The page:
Driving The Ball

Written by Gary Buffington, Jr., 20 year Manager of Edwin Watts Golf Shop, Tampa, former academic All-American Golfer at University of West Florida, and former Professional Mini-Tour Golfer offers specific advice and drills for game improvement directly related to what is learned from the Statistical Outputs of the Golf Addiction Statistics Mobile App

A Change in Thinking Never Hurt Anyone

When most players think of driving, the only thing they think about is fairways hit. How many times does a player hit it in the short grass? It is easy to see why; golfers are constantly bombarded by magazines, television, and infomercials about hitting more fairways. Every week there is a new “move” or swing thought that will produce more accurate drives. But, technique is only part of the problem. One of the big problems is how players think! Driving the ball is not all about how many fairways a player hits; it is mostly about how many playable drives a player can hit!
This is where the change of thinking takes place. Rather than judging a good or bad driving day based off of the number of fairways, try to judge your rounds off of the number of playable drives. By “playable” we mean drives that have a clear shot to the green or pin depending on the situation. A drive into the water, out of bounds, the trees, bushes, or usually a bunker is not considered playable. It helps to know your course. If you are playing at the U.S. Open where the rough is extremely thick, it might be less playable than a country club where the rough is mown to just a few inches. If you are great from fairway bunkers, then these may be playable positions for you. But, this is where it helps to know both yourself, and the course. But, as a general rule the fairway is the easiest place to approach the green. However, this doesn’t mean that there aren’t many other playable areas to hit from.
So, next time you are on the course, don’t get frustrated when you miss a fairway. Access the situation. Is this a playable spot? If so, you have done your job off the tee! The time to get frustrated is when you are losing shots because you have not driven the ball into a playable spot. With just this little change in mindset, players will become more confident off the tee and free themselves up to have more fairways and playable drives.

Take a Second and Think

For many players thinking is the major struggle that they face in the course of a round. But, a lot of thoughts can race through a players mind as you stare down a shot, particularly a tough shot. For most tee shots, there is always some amount of difficulty to be faced. There can be out of bounds, water, bunkers, and trees. But, by adjusting your thought process you can limit your misses and miss the ball in better places. To adjust your thinking, do the following:
  1. Stand at the tee and analyze the hole.
  2. Identify first where the trouble is and what places you cannot reach the green from. You should rank them in order from most penalizing to least penalizing.
  3. Now that you know where you don’t want to go, identify where you do want to go!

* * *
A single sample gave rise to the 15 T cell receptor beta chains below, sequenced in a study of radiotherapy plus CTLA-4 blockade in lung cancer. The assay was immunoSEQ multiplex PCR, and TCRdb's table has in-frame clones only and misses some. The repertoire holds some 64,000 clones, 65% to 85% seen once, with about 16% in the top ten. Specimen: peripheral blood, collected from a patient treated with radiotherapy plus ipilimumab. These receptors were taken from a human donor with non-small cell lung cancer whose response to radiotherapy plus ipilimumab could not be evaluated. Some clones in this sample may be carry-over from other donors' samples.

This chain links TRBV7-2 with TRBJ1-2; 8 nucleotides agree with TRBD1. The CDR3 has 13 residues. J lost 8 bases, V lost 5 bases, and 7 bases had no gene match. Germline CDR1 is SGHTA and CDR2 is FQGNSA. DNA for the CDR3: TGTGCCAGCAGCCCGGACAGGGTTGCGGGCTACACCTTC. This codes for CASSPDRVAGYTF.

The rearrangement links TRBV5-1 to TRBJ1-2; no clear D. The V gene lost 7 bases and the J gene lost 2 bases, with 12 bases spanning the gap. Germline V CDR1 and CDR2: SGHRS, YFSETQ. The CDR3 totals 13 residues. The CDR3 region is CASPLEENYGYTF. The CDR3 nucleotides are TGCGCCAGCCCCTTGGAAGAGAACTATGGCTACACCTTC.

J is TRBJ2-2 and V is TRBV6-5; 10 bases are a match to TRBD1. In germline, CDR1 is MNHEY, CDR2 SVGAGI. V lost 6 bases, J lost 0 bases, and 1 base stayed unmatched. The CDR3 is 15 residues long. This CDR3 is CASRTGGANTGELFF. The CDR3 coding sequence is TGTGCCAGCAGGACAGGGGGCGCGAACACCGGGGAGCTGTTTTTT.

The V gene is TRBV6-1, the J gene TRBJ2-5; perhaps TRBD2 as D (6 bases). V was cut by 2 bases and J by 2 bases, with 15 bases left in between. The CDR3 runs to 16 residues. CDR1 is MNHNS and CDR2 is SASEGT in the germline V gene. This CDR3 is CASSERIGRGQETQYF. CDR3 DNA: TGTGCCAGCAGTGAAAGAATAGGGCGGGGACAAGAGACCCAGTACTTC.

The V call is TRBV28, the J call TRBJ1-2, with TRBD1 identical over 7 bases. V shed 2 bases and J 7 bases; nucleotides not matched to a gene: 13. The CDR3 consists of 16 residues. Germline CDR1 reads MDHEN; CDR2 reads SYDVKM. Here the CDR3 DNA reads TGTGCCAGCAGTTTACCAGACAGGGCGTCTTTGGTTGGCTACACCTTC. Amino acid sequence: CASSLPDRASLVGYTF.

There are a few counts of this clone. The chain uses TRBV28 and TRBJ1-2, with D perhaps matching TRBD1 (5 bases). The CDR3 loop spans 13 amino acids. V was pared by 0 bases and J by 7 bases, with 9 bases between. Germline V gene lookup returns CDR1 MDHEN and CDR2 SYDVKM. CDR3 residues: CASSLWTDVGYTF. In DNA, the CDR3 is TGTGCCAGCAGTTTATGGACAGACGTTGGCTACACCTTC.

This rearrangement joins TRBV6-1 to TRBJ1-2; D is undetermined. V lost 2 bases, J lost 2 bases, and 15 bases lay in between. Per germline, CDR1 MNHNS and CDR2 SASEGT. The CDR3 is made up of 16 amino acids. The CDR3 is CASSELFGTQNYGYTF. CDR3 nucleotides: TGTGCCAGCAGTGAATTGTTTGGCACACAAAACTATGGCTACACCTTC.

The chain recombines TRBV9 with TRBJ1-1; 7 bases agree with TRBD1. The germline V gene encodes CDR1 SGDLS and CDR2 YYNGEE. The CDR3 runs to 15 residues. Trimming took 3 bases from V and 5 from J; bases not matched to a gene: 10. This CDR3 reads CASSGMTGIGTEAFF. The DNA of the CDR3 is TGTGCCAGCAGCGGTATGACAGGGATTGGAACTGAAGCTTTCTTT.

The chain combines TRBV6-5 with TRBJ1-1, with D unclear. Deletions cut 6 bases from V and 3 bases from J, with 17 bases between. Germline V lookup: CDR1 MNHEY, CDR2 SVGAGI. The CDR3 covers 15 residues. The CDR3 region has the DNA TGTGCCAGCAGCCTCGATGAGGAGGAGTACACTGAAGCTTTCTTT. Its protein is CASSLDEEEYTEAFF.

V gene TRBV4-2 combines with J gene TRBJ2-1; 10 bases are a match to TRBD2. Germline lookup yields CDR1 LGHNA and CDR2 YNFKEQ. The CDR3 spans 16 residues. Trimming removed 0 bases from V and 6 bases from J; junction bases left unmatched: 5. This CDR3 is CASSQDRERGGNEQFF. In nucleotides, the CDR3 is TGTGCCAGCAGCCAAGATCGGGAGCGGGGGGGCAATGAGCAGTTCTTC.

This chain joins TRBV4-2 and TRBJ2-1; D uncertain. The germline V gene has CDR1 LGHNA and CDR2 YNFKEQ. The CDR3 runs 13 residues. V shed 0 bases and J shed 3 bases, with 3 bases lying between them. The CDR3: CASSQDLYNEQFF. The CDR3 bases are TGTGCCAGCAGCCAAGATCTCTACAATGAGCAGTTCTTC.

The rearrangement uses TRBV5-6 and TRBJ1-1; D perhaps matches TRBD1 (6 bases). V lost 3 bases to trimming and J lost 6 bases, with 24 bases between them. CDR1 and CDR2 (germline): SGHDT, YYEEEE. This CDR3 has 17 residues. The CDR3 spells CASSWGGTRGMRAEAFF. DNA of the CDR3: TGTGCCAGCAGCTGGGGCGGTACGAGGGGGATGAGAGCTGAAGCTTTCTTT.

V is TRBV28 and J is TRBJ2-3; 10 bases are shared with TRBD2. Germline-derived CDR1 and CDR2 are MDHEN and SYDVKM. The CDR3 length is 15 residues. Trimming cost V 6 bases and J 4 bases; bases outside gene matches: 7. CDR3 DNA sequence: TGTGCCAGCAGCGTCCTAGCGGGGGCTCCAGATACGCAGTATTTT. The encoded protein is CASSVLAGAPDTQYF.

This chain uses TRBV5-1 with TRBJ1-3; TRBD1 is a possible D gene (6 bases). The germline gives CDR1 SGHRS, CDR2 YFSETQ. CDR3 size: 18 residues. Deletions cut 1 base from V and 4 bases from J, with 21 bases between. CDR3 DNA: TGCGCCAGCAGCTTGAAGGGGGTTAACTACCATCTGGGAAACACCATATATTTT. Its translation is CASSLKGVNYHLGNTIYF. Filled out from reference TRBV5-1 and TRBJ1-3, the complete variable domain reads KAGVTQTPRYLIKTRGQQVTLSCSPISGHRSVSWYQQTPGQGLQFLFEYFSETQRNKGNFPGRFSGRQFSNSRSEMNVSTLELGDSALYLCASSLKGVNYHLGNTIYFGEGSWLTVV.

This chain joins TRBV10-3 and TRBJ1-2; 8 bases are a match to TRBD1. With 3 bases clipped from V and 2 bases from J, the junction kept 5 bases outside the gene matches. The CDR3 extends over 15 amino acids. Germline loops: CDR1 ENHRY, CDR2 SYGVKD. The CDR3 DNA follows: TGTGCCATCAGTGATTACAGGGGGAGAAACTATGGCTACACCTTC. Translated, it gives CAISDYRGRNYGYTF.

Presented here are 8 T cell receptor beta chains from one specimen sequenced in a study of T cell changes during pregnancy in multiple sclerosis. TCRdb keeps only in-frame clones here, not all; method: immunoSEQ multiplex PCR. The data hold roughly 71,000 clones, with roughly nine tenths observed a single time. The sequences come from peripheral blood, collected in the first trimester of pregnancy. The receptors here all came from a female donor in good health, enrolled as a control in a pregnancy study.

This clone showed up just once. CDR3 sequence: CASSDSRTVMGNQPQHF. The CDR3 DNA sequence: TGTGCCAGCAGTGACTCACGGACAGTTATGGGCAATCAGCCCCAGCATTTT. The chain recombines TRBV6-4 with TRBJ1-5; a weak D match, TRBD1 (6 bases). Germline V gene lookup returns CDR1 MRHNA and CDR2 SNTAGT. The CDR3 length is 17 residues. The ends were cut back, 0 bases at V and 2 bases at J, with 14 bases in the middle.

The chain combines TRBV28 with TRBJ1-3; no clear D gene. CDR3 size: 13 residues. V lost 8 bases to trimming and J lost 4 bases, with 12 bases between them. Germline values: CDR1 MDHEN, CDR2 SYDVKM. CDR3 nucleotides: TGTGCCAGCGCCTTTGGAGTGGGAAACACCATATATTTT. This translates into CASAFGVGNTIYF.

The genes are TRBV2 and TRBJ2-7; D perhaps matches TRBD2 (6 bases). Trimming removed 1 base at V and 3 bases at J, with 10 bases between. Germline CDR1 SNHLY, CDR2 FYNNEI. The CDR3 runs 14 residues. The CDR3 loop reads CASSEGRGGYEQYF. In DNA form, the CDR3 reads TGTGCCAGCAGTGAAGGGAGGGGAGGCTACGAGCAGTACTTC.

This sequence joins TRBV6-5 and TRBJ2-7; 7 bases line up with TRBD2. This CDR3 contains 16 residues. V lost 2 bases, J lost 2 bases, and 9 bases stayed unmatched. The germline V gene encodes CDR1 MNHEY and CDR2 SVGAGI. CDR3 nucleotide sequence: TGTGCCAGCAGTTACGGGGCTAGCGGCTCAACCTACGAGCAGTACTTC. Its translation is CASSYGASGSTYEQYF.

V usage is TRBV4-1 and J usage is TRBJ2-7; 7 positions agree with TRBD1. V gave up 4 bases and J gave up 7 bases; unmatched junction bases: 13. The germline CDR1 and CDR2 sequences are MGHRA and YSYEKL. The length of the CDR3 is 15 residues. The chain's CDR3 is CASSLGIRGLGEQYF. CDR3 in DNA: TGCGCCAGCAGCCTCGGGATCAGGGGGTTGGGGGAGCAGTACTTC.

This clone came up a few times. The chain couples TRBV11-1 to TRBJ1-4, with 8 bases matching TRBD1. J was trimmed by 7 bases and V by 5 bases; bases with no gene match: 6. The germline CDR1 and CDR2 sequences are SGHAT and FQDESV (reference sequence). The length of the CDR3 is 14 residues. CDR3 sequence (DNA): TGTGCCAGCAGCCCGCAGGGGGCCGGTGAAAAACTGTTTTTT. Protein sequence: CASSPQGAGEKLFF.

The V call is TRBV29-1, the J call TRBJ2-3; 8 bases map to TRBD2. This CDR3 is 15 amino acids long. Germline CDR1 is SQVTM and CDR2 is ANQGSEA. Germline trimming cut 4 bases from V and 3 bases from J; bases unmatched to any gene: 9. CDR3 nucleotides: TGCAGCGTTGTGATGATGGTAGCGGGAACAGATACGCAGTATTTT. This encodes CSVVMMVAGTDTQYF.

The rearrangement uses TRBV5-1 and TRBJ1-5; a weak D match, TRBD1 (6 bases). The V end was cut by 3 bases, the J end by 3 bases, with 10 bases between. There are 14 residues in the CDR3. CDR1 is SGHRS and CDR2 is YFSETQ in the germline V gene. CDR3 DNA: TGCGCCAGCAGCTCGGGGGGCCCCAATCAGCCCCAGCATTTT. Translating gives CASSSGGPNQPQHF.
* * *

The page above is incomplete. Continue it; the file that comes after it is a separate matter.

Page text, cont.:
4. Pick the easiest shot to get the ball to where you want.
  6. Hit!
By adjusting your thinking to this process, many players do something they might never do during a round. The players that think this way plan for a missed shot. This allows them to have playable drives even after they hit a poor tee shot. Just by identifying where you don’t want to go, the mind now knows what the ball should do. This thought process is not negative thinking, it is smart thinking! Negative thoughts would mean thinking only of the O.B. or only of the water. But, we get out of the negative and end by worrying only about the playable spots! By doing this more drives will end up in play, and scores will get lower.

Get Specific

If I had a nickel for every time I have heard a golfer say I am aiming at the pin or toward the fairway, I’d be rich! Too many times golfers just aim at the fairway or towards the flag. But that is not good enough. What if a player is misaligned to the left center or right center of the fairway? Their margin of error just got smaller. In order for players to hit the best shot possible, they have to get specific with their target. They should pick out a tree, steeple, house, window, bunker, or a patch of grass to aim at. By narrowing your focus down to a smaller target, the amount of error decreases, and more shots are on line. Just by aiming at a specific target or spot, players can hit better shots and lower their scores.

Two Ball Worst Ball, a Drill for Driving

This is a great drill for improving driving accuracy and developing a feel for missing shots in a good place. The next time you go out and play a round of golf, test your driving! You will need two golf balls for this drill. On each hole, hit two tee balls. Pick the worst drive and play from there. For the rest of the hole you should only play one ball. The second ball is only needed on the tee!
Once you have played a few holes, you will be able to see the many benefits of this drill. For starters, the extra drives give you extra practice. But, if the first drive is good, you won’t want to hit a bad second tee shot. This extra pressure will help the drill resemble tournaments, matches, anything that might make you nervous over the tee shots. Lastly, if you can complete the drill and not increase your score very much, then you can have a lot of confidence in your ability to place your tee shots. Try it for yourself! Did your scores increaseby playing your worst drive? If they didn’t you are driving it great!!